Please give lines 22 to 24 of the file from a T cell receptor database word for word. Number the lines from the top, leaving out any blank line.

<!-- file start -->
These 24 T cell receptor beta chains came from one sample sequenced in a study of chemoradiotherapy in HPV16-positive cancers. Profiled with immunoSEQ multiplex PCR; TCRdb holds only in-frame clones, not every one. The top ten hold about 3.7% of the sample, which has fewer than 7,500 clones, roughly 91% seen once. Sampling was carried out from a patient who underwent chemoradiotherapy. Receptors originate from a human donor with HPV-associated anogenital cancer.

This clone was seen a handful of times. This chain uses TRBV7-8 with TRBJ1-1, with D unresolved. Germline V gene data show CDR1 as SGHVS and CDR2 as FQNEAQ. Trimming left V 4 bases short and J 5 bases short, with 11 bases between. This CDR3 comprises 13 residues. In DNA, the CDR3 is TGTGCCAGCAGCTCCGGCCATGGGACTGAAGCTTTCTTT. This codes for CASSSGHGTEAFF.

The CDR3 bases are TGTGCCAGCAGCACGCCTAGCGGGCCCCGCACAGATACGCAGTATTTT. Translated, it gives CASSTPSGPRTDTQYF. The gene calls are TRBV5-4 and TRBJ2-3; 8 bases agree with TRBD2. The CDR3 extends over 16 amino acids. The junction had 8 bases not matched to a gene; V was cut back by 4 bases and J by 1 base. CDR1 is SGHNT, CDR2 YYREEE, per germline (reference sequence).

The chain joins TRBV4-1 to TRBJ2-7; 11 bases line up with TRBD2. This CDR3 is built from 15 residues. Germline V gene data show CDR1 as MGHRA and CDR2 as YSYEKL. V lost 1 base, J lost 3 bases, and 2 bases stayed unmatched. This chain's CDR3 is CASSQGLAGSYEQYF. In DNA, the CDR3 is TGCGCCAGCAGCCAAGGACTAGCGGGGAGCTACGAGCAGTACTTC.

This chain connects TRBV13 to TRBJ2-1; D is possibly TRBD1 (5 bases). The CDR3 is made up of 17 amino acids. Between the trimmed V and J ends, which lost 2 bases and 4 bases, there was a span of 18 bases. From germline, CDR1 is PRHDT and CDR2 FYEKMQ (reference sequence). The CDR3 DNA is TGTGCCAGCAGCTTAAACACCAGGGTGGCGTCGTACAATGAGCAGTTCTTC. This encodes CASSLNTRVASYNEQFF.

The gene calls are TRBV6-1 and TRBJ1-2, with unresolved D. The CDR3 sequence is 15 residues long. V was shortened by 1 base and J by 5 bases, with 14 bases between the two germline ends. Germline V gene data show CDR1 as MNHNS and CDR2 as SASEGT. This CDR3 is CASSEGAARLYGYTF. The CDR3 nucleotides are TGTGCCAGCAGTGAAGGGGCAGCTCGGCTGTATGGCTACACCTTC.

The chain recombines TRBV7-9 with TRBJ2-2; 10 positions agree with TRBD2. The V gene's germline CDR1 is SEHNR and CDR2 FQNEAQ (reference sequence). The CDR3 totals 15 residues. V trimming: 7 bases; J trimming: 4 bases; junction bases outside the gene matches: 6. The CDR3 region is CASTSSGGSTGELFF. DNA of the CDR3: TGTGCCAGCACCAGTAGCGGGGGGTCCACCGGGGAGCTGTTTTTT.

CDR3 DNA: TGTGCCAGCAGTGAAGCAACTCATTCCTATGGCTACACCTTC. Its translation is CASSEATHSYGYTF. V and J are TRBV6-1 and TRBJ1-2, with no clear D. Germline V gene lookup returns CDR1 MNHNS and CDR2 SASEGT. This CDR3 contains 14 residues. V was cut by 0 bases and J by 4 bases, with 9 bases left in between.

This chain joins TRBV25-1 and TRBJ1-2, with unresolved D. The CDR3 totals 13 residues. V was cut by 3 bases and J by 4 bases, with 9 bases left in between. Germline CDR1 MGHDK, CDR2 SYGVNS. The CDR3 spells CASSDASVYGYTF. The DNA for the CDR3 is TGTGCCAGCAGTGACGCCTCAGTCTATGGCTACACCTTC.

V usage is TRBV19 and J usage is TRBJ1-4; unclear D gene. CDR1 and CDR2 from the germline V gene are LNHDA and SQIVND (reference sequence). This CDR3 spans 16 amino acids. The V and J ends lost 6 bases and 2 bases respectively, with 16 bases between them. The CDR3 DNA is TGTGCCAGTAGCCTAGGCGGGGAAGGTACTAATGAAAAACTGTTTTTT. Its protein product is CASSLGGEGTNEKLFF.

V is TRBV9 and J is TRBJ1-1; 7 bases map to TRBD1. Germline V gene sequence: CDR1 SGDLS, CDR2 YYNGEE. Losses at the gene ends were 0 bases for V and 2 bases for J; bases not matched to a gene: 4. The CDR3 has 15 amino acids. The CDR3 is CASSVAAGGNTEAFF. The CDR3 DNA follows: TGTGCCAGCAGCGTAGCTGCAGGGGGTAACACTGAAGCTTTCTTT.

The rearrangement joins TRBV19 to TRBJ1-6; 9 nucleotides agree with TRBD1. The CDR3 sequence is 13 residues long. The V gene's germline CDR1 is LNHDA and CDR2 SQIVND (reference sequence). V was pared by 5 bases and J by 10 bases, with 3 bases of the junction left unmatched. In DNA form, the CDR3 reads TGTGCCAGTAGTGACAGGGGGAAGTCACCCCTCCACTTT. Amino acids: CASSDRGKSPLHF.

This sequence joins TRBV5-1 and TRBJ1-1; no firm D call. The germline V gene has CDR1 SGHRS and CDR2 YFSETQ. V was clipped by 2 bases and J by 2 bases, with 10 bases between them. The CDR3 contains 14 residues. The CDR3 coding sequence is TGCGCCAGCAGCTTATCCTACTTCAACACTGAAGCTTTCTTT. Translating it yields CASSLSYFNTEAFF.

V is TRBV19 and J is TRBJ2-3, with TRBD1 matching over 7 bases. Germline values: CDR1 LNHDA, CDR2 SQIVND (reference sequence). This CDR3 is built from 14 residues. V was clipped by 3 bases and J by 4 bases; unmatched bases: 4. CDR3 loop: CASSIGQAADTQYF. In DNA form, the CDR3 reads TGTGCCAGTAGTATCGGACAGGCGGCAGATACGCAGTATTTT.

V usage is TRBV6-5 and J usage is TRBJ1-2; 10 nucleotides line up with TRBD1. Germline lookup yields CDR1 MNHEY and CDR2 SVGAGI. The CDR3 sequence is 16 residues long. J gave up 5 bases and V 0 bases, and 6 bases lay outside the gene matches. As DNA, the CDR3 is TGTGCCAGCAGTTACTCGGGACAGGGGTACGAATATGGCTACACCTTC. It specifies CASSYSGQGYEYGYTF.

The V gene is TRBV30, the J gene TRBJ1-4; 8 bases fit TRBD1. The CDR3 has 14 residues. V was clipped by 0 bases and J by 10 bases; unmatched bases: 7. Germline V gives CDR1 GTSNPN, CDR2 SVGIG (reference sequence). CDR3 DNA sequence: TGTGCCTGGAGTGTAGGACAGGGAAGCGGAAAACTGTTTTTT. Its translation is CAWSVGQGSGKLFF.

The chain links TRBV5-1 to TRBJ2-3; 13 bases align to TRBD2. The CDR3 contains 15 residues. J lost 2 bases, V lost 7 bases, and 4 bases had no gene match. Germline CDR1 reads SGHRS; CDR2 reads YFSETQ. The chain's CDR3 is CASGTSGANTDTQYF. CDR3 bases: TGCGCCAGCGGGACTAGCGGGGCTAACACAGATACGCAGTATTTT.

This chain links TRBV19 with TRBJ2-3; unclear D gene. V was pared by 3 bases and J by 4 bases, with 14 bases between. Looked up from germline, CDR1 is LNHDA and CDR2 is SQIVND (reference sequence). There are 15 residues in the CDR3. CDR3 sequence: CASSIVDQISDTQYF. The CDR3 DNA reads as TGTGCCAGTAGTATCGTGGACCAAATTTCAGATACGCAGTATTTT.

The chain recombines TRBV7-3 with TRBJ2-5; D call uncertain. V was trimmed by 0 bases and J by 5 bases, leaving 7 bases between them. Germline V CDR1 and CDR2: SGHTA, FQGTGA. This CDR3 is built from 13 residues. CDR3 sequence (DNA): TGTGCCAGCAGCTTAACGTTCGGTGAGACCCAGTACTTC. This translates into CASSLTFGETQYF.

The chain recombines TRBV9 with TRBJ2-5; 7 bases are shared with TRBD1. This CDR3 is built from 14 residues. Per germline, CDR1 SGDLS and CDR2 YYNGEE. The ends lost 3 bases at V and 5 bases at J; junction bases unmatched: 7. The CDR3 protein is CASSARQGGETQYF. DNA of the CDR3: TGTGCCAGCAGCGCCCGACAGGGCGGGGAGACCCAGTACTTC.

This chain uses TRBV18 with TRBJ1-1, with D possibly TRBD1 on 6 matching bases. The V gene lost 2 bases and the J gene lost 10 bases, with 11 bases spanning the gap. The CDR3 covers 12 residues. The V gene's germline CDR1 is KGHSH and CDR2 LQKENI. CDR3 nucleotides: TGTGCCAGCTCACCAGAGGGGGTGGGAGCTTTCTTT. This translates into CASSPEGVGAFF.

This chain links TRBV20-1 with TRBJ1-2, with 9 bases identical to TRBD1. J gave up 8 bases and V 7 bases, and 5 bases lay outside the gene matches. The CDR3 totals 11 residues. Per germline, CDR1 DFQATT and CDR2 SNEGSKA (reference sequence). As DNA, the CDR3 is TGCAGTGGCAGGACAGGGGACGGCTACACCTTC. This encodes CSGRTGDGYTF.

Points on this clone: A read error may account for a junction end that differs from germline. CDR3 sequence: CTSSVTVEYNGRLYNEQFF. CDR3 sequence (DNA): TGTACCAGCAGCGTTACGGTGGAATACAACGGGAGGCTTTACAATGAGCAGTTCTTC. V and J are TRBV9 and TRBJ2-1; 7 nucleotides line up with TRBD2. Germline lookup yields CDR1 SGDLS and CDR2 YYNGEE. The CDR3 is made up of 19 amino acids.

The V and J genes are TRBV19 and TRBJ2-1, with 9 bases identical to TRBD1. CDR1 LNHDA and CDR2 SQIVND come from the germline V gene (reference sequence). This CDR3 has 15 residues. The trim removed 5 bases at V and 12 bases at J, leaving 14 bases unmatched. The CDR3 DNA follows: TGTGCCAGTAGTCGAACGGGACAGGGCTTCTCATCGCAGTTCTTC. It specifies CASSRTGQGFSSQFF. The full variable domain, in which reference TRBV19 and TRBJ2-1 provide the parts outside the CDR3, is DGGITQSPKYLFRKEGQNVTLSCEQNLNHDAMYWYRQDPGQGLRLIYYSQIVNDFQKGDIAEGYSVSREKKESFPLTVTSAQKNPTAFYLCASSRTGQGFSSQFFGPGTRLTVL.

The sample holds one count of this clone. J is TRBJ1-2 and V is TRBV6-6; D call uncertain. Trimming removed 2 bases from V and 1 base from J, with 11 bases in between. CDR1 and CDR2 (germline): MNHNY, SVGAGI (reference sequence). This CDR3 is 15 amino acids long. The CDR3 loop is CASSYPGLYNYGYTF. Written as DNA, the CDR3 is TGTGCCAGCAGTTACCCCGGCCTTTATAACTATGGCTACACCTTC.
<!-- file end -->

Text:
This chain links TRBV20-1 with TRBJ1-2, with 9 bases identical to TRBD1. J gave up 8 bases and V 7 bases, and 5 bases lay outside the gene matches. The CDR3 totals 11 residues. Per germline, CDR1 DFQATT and CDR2 SNEGSKA (reference sequence). As DNA, the CDR3 is TGCAGTGGCAGGACAGGGGACGGCTACACCTTC. This encodes CSGRTGDGYTF.

Points on this clone: A read error may account for a junction end that differs from germline. CDR3 sequence: CTSSVTVEYNGRLYNEQFF. CDR3 sequence (DNA): TGTACCAGCAGCGTTACGGTGGAATACAACGGGAGGCTTTACAATGAGCAGTTCTTC. V and J are TRBV9 and TRBJ2-1; 7 nucleotides line up with TRBD2. Germline lookup yields CDR1 SGDLS and CDR2 YYNGEE. The CDR3 is made up of 19 amino acids.

The V and J genes are TRBV19 and TRBJ2-1, with 9 bases identical to TRBD1. CDR1 LNHDA and CDR2 SQIVND come from the germline V gene (reference sequence). This CDR3 has 15 residues. The trim removed 5 bases at V and 12 bases at J, leaving 14 bases unmatched. The CDR3 DNA follows: TGTGCCAGTAGTCGAACGGGACAGGGCTTCTCATCGCAGTTCTTC. It specifies CASSRTGQGFSSQFF. The full variable domain, in which reference TRBV19 and TRBJ2-1 provide the parts outside the CDR3, is DGGITQSPKYLFRKEGQNVTLSCEQNLNHDAMYWYRQDPGQGLRLIYYSQIVNDFQKGDIAEGYSVSREKKESFPLTVTSAQKNPTAFYLCASSRTGQGFSSQFFGPGTRLTVL.